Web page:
Antimicrobial agent (AA) usage, excretion, and persistence are all important factors in association with the occurrence and dissemination of antimicrobial resistance. Urban water profiling was utilised in the Eerste River catchment (South Africa) to establish AA usage in a region where comprehensive prescription records were not readily available and where portions of the community did not have sufficient access to sanitation. This technique enabled the environmental exposure to be quantified throughout the catchment area and the identification of contamination hotspots. Monitoring occurred over a 11-month period. 812 samples were processed using UPLC-MS/MS for the quantitation of 56 antimicrobials and 26 of their metabolites. Spatiotemporal trends were established, with consideration to community behaviour, seasonal changes, and physiochemical properties of the analytes. The Eerste River samples collected upstream from the town of Stellenbosch had the lowest AA loads (<4 g/day), unafflicted by industrial presence and with only small impact from farming activities. This was followed by sites downstream from a wastewater treatment plant (serving 178 K people). The measurement of low AA loads (influent: 500–800 g/day and effluent 50–100 g/day), indicates a high efficiency of wastewater treatment, allowing for an effective reduction of AA and a lower environmental burden. This is compared to river sites that receive untreated waste from communities in informal settlements (6–12 K people) that are not connected to the sewer infrastructure (with AA levels accounting for 100–600 g/day). Temporal trends exhibited reduced daily loads during the summer to early autumn (Nov-May). This is likely due to seasonal patterns in community health and/or notable changes in rainfall and temperatures at the sampling locations throughout the year. However, weather patterns are also important to consider – particularly for the river sites. South Africa has notable rainfall and temperature seasonality. Antiretrovirals (ARV), emtricitabine and lamivudine, were the most prevalent drugs throughout the monitoring campaign, followed by tuberculosis drugs and sulfonamides. ARVs were, however, effectively reduced via wastewater treatment processes (>97%). This was also the case for beta-lactams, nitrofurantoin, and trimethoprim. The treatment efficacy for other drugs was more variable, that did not appear to have temporal significance.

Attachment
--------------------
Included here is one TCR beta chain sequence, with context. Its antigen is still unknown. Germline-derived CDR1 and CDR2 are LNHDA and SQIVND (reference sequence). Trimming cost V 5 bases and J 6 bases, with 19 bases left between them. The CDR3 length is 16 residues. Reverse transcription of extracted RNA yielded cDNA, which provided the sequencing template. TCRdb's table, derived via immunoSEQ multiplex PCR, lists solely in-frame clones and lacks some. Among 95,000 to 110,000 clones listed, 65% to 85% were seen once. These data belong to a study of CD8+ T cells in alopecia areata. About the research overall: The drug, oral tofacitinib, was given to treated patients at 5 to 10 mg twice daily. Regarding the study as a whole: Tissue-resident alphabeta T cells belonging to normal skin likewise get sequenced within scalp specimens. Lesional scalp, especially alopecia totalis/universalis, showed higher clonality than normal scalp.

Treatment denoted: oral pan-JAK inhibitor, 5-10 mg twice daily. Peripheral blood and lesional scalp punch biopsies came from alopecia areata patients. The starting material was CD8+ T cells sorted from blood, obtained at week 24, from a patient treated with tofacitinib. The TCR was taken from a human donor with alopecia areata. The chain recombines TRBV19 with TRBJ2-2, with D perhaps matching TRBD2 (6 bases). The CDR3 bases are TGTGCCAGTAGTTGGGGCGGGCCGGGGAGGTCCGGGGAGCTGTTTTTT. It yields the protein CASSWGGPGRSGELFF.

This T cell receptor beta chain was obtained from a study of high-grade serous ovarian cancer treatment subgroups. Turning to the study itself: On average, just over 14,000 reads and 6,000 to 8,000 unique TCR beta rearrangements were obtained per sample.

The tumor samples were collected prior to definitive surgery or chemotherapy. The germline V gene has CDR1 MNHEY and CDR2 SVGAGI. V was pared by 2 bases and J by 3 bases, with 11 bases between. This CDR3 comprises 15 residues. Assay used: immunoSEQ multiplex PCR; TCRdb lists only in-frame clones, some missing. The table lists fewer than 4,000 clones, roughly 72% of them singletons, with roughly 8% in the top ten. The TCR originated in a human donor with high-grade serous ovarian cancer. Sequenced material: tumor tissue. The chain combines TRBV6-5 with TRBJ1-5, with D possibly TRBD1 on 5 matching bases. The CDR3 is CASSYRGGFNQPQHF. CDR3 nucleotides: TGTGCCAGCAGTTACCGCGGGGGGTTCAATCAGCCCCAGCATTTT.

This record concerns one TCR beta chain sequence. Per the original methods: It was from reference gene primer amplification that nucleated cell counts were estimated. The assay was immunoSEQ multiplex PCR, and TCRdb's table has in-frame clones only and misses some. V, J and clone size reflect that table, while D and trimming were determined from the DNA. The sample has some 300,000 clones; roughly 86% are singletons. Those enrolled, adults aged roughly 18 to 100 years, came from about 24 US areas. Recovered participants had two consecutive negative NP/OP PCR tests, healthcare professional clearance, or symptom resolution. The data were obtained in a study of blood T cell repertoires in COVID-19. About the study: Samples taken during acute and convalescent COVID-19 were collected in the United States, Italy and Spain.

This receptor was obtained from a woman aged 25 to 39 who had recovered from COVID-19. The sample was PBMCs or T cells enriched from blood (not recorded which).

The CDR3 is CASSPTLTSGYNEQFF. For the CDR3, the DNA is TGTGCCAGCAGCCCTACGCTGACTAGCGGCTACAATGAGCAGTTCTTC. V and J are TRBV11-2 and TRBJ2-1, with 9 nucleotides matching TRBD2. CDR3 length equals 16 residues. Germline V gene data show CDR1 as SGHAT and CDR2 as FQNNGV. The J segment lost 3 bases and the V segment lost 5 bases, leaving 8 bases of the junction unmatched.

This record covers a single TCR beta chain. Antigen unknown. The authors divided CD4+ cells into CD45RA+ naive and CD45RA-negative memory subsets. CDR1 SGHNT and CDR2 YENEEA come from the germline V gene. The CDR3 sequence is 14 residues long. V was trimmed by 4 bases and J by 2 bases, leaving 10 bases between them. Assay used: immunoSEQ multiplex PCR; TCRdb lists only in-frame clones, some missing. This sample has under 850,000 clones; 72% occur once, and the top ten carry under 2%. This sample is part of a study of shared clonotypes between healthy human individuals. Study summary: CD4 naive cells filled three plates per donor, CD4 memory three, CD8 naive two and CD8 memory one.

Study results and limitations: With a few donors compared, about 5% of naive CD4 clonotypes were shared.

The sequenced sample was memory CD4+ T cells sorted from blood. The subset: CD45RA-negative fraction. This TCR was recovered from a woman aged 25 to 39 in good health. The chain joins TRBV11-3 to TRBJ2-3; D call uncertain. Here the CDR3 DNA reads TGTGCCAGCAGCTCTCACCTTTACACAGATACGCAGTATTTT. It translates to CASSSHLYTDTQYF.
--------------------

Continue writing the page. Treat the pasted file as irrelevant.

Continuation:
- Antibiotics antivirals and antifungals occurrence
- Catchment monitoring
ASJC Scopus subject areas
- Environmental Science(all)